One of the techie listservs

by francine Hardaway on January 9, 2003

One of the techie listservs I’m on recently asked for opinions on what constitutes good writing for the Web. Jakob Nielsen, the author of the famous usability index (, is the guru on the subject of site friendliness in general, and his site gives good pointers. Nielsen has made a business of consulting on how to improve web sites, but he doesn’t talk much about writing, which is a major component of most sites. So here I go, leaping into the void.

Writing for the Web

Writing is writing, whether for the Web or for the world. I’m a writer. Most writing principles that apply to print also apply to the Web, although they’re often ignored by site designers and developers. I have a Ph.D in English, have taught old style English composition (although not for a while) and write for the web on an almost daily basis (,, so this ignorance tends to jump out at me.

When Nielsen talks, he is talking about usability, which is ease of reading with your eyeballs. ( font size, scrolling, white space, etc.) That’s one issue, and– by the way– most of his rules for * that* apply to print as well.

But people who rely in Nielsen often forget that Web copy also has to do with ease of reading with your mind. From that perspective, all writing rules for print really do apply to the Web.

Here’s the deal about writing:
The analogue to the Hippocratic Oath for writers is, “First consider your audience.” Who is the audience?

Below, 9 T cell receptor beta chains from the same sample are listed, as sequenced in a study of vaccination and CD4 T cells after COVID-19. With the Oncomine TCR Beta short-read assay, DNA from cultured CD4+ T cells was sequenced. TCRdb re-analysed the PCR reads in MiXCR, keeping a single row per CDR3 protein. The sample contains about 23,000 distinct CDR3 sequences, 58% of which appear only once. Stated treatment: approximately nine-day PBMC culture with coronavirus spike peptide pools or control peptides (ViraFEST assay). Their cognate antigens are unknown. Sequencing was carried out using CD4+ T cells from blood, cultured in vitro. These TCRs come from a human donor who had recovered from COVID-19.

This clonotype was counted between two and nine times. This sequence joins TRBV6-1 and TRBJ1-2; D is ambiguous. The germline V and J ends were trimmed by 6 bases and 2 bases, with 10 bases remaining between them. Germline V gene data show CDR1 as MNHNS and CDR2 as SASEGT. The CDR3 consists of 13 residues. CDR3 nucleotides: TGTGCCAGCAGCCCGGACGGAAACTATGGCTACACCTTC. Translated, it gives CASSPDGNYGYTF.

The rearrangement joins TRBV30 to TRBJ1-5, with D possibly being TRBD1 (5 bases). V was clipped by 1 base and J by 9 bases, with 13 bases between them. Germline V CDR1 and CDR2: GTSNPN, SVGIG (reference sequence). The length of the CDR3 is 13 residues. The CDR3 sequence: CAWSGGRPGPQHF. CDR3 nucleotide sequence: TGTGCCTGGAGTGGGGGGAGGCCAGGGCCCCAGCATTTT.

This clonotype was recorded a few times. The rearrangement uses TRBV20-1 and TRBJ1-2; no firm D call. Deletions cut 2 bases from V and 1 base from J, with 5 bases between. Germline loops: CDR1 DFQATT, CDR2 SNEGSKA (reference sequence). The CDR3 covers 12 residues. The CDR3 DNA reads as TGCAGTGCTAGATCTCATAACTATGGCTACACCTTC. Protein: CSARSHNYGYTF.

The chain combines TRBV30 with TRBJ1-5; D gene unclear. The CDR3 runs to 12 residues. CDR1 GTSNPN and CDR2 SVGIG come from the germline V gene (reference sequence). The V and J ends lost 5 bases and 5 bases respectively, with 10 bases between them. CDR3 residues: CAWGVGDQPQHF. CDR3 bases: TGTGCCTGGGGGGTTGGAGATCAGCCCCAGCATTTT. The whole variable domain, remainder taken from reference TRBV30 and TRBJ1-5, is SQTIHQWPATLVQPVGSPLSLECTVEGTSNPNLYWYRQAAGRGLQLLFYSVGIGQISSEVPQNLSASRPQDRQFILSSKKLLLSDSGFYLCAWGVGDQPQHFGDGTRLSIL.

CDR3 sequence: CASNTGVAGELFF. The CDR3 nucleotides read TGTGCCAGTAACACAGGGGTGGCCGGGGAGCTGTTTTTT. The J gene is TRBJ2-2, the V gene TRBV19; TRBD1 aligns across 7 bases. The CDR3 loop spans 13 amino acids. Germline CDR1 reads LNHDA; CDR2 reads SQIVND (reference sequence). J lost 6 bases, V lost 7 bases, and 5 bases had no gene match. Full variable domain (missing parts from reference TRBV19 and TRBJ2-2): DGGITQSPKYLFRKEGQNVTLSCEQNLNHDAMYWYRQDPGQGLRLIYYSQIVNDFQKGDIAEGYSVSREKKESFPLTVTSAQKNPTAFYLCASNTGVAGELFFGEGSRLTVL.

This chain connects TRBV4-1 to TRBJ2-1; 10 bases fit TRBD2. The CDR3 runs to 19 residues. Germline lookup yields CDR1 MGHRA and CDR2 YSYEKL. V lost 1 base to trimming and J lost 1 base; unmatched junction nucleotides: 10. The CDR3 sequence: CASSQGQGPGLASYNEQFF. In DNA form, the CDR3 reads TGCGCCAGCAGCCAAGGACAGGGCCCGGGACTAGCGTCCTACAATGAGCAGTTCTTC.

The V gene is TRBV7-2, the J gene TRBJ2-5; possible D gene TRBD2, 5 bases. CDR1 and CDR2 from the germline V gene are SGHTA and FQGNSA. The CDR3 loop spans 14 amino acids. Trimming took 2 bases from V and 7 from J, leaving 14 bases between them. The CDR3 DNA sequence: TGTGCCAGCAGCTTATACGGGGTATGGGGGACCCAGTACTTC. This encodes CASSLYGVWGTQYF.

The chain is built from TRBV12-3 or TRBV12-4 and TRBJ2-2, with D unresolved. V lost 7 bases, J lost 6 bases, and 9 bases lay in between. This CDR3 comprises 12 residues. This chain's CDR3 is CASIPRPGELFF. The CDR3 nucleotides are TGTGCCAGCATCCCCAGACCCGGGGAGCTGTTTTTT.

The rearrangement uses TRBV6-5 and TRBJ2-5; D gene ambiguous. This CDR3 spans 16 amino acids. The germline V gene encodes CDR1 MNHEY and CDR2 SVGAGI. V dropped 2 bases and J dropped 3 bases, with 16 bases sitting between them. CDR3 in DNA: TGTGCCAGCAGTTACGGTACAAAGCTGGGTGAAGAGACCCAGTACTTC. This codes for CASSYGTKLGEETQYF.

Next, what’s your purpose? What do you want to say to that audience, and what would you like them to do? For example, in my blog, I want people to read to the end, so I am often amusing and I save the best for last. In this piece, I wanted you to read on and not dismiss me, so I began by positioning myself as an authority. But in an ad, you want someone to rush out to the store, so you immediately *tell* them to do so.

Unfortunately, many web sites are written with the purpose “we need a site.” If you want to sell something so someone, you need to think about what *they* need. This doesn’t make for good writing, because –in most cases– the reader does *not* need your site. Medical information and recipes are exceptions to this. If a read has a real need, he/she will read almost anything.

After you have figured out who your audience is, and what you want to say to it, and what result you want, the next issue becomes organization. Many people overlook that in Web copy, but organization is important: do I save the best for last, or do I lead with it? In a press release, for instance, you lead with the most important stuff and work your way down to the least important. That’s because most news articles are cut from the bottom up when an editor is in a hurry. But Web copy isn’t always like that. Last, there are some obvious tactics to employ in your writing.
1)Use good grammar
2)Use short sentences
3)Use your
spell checker
4)Use active verbs
5)Avoid cliches
6)Avoid excessive use of
7) Use examples

I’ve tried to embody most of those in this piece.

For those of you who want to go further, There’s a Fry’s readability graph at

There’s a paper on readability at

Leave a Comment

Previous post:

Next post: